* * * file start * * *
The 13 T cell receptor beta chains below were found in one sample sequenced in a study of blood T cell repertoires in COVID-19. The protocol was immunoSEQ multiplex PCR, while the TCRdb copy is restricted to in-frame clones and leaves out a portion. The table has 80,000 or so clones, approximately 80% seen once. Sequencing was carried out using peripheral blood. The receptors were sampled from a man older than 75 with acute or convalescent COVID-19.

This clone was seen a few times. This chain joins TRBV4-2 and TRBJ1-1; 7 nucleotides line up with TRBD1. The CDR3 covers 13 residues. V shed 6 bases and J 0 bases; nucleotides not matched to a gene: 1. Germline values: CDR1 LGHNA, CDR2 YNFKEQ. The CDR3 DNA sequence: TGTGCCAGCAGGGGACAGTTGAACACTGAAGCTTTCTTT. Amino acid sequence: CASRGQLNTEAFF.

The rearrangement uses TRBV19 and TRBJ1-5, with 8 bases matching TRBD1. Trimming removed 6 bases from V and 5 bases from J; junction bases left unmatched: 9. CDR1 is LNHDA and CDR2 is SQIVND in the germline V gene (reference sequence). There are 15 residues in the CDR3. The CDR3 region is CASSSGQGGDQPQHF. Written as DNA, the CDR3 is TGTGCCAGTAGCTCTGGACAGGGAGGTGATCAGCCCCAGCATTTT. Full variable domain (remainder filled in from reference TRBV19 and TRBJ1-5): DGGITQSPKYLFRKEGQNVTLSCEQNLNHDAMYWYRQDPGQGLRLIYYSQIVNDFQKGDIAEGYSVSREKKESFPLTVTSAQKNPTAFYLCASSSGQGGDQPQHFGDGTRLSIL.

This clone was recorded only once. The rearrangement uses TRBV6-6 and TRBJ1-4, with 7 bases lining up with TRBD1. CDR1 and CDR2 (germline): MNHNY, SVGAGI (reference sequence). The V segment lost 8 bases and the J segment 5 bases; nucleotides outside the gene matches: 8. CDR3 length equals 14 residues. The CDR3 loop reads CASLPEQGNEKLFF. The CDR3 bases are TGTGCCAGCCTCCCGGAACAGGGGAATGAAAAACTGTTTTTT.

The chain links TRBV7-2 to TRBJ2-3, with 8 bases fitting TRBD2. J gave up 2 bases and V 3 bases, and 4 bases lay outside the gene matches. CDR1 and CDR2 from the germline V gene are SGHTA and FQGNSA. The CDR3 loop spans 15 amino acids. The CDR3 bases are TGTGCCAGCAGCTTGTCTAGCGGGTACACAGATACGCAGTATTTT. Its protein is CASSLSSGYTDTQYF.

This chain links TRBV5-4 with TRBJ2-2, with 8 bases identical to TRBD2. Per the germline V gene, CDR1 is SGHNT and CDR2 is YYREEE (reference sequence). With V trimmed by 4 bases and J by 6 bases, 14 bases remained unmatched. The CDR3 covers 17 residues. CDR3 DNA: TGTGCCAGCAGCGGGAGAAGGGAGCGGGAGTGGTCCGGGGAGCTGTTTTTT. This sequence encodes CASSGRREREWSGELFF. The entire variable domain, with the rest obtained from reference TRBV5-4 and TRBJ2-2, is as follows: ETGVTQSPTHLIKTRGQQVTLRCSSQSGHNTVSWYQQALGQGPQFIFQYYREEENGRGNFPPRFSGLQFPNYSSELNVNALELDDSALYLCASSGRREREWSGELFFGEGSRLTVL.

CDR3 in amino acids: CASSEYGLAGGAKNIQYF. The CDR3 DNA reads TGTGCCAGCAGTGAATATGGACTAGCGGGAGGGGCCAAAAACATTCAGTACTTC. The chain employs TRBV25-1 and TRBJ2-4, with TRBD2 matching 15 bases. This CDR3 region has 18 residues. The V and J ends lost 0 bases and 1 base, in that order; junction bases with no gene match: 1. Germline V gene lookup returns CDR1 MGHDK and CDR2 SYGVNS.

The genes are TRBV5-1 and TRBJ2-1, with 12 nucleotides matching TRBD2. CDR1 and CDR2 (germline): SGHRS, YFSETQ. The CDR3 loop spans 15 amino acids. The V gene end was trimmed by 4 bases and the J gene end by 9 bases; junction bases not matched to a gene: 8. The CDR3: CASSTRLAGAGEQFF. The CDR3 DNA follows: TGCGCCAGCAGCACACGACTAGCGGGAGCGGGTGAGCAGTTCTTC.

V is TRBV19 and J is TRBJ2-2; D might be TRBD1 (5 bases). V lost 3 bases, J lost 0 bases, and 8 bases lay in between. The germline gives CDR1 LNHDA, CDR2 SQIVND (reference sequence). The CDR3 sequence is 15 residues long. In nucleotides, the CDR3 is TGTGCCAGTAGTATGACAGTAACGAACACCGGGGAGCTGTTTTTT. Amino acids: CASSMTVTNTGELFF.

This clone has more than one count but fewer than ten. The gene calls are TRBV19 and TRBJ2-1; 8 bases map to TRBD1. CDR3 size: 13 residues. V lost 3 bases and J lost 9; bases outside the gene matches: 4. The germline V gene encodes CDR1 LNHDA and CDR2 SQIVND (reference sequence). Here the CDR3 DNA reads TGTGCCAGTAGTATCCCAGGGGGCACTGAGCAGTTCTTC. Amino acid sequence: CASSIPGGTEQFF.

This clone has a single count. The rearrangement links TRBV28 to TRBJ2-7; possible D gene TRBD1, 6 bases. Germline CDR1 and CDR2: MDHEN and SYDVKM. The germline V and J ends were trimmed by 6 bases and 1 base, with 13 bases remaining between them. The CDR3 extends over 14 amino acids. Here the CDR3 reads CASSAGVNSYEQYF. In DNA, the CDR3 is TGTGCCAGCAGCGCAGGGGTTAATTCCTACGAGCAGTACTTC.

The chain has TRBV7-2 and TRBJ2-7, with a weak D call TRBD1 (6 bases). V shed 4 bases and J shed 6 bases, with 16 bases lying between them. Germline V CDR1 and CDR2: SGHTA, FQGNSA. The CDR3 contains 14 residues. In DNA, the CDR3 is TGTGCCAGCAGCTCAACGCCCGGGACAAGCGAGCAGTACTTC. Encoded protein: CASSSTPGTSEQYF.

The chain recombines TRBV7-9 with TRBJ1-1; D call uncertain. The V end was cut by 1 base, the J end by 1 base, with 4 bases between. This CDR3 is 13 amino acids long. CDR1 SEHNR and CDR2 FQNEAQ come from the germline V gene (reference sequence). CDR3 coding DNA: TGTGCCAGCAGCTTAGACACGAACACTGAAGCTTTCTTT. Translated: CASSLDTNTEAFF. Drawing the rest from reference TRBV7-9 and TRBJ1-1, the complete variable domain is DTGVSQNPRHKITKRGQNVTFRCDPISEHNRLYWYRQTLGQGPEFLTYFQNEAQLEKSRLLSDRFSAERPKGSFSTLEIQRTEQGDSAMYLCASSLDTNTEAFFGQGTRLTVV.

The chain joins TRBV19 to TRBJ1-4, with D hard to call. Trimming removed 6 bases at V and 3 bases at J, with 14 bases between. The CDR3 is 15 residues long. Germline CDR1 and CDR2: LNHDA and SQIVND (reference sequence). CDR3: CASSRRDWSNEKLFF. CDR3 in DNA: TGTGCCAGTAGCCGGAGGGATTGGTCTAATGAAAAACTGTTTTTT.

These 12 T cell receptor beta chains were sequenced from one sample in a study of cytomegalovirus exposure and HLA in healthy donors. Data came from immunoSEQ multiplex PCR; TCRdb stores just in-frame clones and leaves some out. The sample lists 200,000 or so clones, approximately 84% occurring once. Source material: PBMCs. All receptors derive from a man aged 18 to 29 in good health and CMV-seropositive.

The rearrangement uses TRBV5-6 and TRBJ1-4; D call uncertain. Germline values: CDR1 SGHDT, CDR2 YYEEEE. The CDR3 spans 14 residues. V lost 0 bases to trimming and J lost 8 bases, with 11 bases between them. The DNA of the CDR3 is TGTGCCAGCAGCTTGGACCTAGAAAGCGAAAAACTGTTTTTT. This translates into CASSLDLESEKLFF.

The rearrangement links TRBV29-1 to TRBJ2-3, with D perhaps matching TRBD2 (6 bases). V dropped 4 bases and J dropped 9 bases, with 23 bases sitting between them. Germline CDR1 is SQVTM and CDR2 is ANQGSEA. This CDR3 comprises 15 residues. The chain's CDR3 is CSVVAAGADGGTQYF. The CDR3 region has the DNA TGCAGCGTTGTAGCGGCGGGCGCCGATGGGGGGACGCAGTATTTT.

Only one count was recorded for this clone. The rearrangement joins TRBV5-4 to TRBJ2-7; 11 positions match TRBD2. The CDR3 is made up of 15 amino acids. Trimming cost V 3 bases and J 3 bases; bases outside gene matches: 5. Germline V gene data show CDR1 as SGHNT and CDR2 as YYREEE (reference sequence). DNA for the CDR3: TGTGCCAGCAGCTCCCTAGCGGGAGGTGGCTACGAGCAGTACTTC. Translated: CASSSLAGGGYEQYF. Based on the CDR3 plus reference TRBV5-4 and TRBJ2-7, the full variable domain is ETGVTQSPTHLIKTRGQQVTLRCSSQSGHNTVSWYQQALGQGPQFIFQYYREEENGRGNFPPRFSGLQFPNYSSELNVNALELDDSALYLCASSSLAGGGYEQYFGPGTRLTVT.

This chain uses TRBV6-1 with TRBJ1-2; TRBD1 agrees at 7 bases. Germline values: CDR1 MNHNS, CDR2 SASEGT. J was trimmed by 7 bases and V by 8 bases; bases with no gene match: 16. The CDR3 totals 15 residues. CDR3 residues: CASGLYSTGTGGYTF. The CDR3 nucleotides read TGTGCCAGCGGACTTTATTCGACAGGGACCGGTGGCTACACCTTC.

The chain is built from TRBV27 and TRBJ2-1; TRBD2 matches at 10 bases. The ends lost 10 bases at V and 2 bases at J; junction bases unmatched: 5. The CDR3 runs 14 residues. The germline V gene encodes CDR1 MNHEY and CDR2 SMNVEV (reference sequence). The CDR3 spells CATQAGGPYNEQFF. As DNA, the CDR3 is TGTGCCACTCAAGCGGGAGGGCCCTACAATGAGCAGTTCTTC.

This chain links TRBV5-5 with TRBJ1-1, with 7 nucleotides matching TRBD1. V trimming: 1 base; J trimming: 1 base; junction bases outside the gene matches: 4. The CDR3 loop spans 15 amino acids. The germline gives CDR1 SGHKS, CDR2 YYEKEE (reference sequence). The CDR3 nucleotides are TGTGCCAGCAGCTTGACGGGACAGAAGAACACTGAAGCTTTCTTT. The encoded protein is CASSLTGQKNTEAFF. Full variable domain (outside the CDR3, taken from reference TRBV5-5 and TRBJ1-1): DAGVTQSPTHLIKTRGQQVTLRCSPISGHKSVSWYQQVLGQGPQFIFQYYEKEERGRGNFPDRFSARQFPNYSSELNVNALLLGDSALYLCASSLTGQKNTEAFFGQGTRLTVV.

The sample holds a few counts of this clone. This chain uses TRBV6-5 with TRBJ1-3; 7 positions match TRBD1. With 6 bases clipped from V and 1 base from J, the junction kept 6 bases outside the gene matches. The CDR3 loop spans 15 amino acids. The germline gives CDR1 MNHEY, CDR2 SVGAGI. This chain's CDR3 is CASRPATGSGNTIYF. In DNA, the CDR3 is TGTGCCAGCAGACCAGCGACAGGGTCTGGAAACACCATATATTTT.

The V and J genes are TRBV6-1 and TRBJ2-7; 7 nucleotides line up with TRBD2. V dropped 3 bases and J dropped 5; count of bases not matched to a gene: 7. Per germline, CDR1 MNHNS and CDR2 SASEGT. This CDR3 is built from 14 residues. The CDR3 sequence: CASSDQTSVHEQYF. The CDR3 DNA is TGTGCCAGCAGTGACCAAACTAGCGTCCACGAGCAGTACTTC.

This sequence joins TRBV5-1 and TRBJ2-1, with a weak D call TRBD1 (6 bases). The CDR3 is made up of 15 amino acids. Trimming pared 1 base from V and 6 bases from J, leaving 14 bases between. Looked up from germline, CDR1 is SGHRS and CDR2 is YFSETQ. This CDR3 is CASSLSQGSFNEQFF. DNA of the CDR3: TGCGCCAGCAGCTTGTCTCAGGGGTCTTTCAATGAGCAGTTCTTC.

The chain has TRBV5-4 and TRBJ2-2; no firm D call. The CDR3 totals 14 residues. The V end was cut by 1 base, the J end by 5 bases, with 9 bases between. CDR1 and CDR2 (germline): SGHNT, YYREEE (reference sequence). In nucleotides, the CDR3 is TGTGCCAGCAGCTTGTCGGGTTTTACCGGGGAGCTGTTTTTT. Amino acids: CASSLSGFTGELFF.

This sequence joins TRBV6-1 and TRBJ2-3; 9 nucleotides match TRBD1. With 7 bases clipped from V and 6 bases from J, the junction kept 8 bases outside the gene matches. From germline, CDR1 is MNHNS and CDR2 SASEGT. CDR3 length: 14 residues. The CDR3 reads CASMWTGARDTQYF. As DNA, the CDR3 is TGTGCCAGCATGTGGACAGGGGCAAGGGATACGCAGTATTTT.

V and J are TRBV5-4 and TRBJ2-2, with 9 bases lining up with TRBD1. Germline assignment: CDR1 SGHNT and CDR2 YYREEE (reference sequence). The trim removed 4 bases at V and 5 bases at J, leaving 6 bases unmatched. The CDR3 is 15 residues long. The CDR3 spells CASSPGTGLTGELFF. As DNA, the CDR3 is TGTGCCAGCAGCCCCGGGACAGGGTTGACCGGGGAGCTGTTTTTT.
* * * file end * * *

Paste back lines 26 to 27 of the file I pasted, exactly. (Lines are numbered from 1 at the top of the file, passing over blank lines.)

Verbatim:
This sequence joins TRBV6-1 and TRBJ2-3; 9 nucleotides match TRBD1. With 7 bases clipped from V and 6 bases from J, the junction kept 8 bases outside the gene matches. From germline, CDR1 is MNHNS and CDR2 SASEGT. CDR3 length: 14 residues. The CDR3 reads CASMWTGARDTQYF. As DNA, the CDR3 is TGTGCCAGCATGTGGACAGGGGCAAGGGATACGCAGTATTTT.

V and J are TRBV5-4 and TRBJ2-2, with 9 bases lining up with TRBD1. Germline assignment: CDR1 SGHNT and CDR2 YYREEE (reference sequence). The trim removed 4 bases at V and 5 bases at J, leaving 6 bases unmatched. The CDR3 is 15 residues long. The CDR3 spells CASSPGTGLTGELFF. As DNA, the CDR3 is TGTGCCAGCAGCCCCGGGACAGGGTTGACCGGGGAGCTGTTTTTT.